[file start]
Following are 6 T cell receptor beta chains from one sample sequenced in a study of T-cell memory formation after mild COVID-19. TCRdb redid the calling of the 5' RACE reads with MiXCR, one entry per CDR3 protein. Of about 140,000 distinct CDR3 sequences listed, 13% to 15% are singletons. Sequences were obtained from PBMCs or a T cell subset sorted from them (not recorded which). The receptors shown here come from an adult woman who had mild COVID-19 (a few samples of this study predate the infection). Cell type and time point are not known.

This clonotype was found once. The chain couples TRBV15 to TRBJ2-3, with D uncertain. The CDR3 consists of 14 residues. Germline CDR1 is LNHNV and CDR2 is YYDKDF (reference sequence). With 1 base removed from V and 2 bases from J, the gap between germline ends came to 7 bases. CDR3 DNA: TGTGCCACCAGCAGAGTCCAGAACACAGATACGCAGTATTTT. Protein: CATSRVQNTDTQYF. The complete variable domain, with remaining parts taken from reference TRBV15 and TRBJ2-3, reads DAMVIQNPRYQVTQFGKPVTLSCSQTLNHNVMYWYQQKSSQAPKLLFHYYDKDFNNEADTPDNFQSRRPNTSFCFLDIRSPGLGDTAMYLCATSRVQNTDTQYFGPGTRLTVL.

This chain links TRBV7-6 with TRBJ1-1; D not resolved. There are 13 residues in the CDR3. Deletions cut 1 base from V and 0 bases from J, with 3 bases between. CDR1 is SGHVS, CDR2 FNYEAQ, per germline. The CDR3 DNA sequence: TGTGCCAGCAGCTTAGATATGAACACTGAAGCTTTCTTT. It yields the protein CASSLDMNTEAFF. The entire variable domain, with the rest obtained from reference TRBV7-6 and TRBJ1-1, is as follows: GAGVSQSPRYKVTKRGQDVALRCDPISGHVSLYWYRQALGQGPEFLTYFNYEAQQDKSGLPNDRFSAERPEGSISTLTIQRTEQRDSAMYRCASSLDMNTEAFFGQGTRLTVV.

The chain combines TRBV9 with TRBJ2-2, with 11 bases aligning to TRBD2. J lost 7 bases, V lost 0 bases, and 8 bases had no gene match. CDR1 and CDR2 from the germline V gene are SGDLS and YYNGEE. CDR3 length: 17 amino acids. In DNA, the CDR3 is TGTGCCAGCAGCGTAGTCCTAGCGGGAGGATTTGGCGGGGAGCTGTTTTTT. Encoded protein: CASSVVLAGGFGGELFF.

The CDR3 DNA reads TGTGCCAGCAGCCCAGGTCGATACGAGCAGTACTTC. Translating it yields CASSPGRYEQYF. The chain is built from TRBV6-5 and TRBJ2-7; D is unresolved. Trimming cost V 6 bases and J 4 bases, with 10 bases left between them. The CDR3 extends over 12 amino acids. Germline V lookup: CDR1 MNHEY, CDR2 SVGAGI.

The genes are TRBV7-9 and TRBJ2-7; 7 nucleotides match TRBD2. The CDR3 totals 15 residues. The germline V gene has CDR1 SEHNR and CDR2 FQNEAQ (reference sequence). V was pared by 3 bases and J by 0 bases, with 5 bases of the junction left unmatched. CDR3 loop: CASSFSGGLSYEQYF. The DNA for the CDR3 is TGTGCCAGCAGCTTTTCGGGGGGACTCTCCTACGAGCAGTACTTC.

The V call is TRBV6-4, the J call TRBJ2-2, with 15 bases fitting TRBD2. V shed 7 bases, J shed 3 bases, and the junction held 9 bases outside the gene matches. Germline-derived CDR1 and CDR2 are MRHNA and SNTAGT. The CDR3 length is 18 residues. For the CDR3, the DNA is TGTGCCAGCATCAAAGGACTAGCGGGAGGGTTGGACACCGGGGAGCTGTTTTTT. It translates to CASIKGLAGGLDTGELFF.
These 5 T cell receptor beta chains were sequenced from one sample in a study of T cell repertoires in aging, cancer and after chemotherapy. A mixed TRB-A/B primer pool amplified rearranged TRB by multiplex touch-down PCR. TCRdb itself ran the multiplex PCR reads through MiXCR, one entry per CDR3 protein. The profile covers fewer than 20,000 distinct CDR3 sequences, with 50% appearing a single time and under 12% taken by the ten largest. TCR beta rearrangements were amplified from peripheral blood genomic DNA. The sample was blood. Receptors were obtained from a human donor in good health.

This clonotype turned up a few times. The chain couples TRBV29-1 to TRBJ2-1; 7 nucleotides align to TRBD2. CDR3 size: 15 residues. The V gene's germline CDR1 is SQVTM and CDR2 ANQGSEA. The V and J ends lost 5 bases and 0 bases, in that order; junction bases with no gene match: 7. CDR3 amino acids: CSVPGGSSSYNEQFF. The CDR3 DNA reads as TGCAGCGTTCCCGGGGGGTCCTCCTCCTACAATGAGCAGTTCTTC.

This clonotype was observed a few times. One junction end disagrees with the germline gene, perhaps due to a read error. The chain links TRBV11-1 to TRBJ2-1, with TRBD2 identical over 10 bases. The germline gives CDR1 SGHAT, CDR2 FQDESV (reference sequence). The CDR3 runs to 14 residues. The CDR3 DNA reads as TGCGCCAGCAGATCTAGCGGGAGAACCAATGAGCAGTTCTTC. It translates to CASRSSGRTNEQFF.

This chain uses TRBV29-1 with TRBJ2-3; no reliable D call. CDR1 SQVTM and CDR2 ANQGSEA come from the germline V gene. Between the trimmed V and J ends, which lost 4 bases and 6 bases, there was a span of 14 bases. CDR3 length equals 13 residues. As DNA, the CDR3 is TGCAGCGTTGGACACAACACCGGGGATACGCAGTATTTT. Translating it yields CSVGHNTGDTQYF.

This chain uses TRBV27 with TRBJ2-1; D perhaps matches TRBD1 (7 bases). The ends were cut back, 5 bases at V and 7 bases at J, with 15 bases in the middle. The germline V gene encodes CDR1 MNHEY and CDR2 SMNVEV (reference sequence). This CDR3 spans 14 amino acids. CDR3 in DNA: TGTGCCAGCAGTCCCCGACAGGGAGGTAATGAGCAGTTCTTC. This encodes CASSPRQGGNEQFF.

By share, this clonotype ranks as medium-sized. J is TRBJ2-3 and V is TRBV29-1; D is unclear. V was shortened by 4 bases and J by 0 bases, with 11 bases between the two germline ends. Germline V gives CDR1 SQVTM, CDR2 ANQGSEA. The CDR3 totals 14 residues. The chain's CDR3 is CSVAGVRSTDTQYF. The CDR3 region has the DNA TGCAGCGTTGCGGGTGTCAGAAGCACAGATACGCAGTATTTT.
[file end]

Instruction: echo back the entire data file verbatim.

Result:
Following are 6 T cell receptor beta chains from one sample sequenced in a study of T-cell memory formation after mild COVID-19. TCRdb redid the calling of the 5' RACE reads with MiXCR, one entry per CDR3 protein. Of about 140,000 distinct CDR3 sequences listed, 13% to 15% are singletons. Sequences were obtained from PBMCs or a T cell subset sorted from them (not recorded which). The receptors shown here come from an adult woman who had mild COVID-19 (a few samples of this study predate the infection). Cell type and time point are not known.

This clonotype was found once. The chain couples TRBV15 to TRBJ2-3, with D uncertain. The CDR3 consists of 14 residues. Germline CDR1 is LNHNV and CDR2 is YYDKDF (reference sequence). With 1 base removed from V and 2 bases from J, the gap between germline ends came to 7 bases. CDR3 DNA: TGTGCCACCAGCAGAGTCCAGAACACAGATACGCAGTATTTT. Protein: CATSRVQNTDTQYF. The complete variable domain, with remaining parts taken from reference TRBV15 and TRBJ2-3, reads DAMVIQNPRYQVTQFGKPVTLSCSQTLNHNVMYWYQQKSSQAPKLLFHYYDKDFNNEADTPDNFQSRRPNTSFCFLDIRSPGLGDTAMYLCATSRVQNTDTQYFGPGTRLTVL.

This chain links TRBV7-6 with TRBJ1-1; D not resolved. There are 13 residues in the CDR3. Deletions cut 1 base from V and 0 bases from J, with 3 bases between. CDR1 is SGHVS, CDR2 FNYEAQ, per germline. The CDR3 DNA sequence: TGTGCCAGCAGCTTAGATATGAACACTGAAGCTTTCTTT. It yields the protein CASSLDMNTEAFF. The entire variable domain, with the rest obtained from reference TRBV7-6 and TRBJ1-1, is as follows: GAGVSQSPRYKVTKRGQDVALRCDPISGHVSLYWYRQALGQGPEFLTYFNYEAQQDKSGLPNDRFSAERPEGSISTLTIQRTEQRDSAMYRCASSLDMNTEAFFGQGTRLTVV.

The chain combines TRBV9 with TRBJ2-2, with 11 bases aligning to TRBD2. J lost 7 bases, V lost 0 bases, and 8 bases had no gene match. CDR1 and CDR2 from the germline V gene are SGDLS and YYNGEE. CDR3 length: 17 amino acids. In DNA, the CDR3 is TGTGCCAGCAGCGTAGTCCTAGCGGGAGGATTTGGCGGGGAGCTGTTTTTT. Encoded protein: CASSVVLAGGFGGELFF.

The CDR3 DNA reads TGTGCCAGCAGCCCAGGTCGATACGAGCAGTACTTC. Translating it yields CASSPGRYEQYF. The chain is built from TRBV6-5 and TRBJ2-7; D is unresolved. Trimming cost V 6 bases and J 4 bases, with 10 bases left between them. The CDR3 extends over 12 amino acids. Germline V lookup: CDR1 MNHEY, CDR2 SVGAGI.

The genes are TRBV7-9 and TRBJ2-7; 7 nucleotides match TRBD2. The CDR3 totals 15 residues. The germline V gene has CDR1 SEHNR and CDR2 FQNEAQ (reference sequence). V was pared by 3 bases and J by 0 bases, with 5 bases of the junction left unmatched. CDR3 loop: CASSFSGGLSYEQYF. The DNA for the CDR3 is TGTGCCAGCAGCTTTTCGGGGGGACTCTCCTACGAGCAGTACTTC.

The V call is TRBV6-4, the J call TRBJ2-2, with 15 bases fitting TRBD2. V shed 7 bases, J shed 3 bases, and the junction held 9 bases outside the gene matches. Germline-derived CDR1 and CDR2 are MRHNA and SNTAGT. The CDR3 length is 18 residues. For the CDR3, the DNA is TGTGCCAGCATCAAAGGACTAGCGGGAGGGTTGGACACCGGGGAGCTGTTTTTT. It translates to CASIKGLAGGLDTGELFF.
These 5 T cell receptor beta chains were sequenced from one sample in a study of T cell repertoires in aging, cancer and after chemotherapy. A mixed TRB-A/B primer pool amplified rearranged TRB by multiplex touch-down PCR. TCRdb itself ran the multiplex PCR reads through MiXCR, one entry per CDR3 protein. The profile covers fewer than 20,000 distinct CDR3 sequences, with 50% appearing a single time and under 12% taken by the ten largest. TCR beta rearrangements were amplified from peripheral blood genomic DNA. The sample was blood. Receptors were obtained from a human donor in good health.

This clonotype turned up a few times. The chain couples TRBV29-1 to TRBJ2-1; 7 nucleotides align to TRBD2. CDR3 size: 15 residues. The V gene's germline CDR1 is SQVTM and CDR2 ANQGSEA. The V and J ends lost 5 bases and 0 bases, in that order; junction bases with no gene match: 7. CDR3 amino acids: CSVPGGSSSYNEQFF. The CDR3 DNA reads as TGCAGCGTTCCCGGGGGGTCCTCCTCCTACAATGAGCAGTTCTTC.

This clonotype was observed a few times. One junction end disagrees with the germline gene, perhaps due to a read error. The chain links TRBV11-1 to TRBJ2-1, with TRBD2 identical over 10 bases. The germline gives CDR1 SGHAT, CDR2 FQDESV (reference sequence). The CDR3 runs to 14 residues. The CDR3 DNA reads as TGCGCCAGCAGATCTAGCGGGAGAACCAATGAGCAGTTCTTC. It translates to CASRSSGRTNEQFF.

This chain uses TRBV29-1 with TRBJ2-3; no reliable D call. CDR1 SQVTM and CDR2 ANQGSEA come from the germline V gene. Between the trimmed V and J ends, which lost 4 bases and 6 bases, there was a span of 14 bases. CDR3 length equals 13 residues. As DNA, the CDR3 is TGCAGCGTTGGACACAACACCGGGGATACGCAGTATTTT. Translating it yields CSVGHNTGDTQYF.

This chain uses TRBV27 with TRBJ2-1; D perhaps matches TRBD1 (7 bases). The ends were cut back, 5 bases at V and 7 bases at J, with 15 bases in the middle. The germline V gene encodes CDR1 MNHEY and CDR2 SMNVEV (reference sequence). This CDR3 spans 14 amino acids. CDR3 in DNA: TGTGCCAGCAGTCCCCGACAGGGAGGTAATGAGCAGTTCTTC. This encodes CASSPRQGGNEQFF.

By share, this clonotype ranks as medium-sized. J is TRBJ2-3 and V is TRBV29-1; D is unclear. V was shortened by 4 bases and J by 0 bases, with 11 bases between the two germline ends. Germline V gives CDR1 SQVTM, CDR2 ANQGSEA. The CDR3 totals 14 residues. The chain's CDR3 is CSVAGVRSTDTQYF. The CDR3 region has the DNA TGCAGCGTTGCGGGTGTCAGAAGCACAGATACGCAGTATTTT.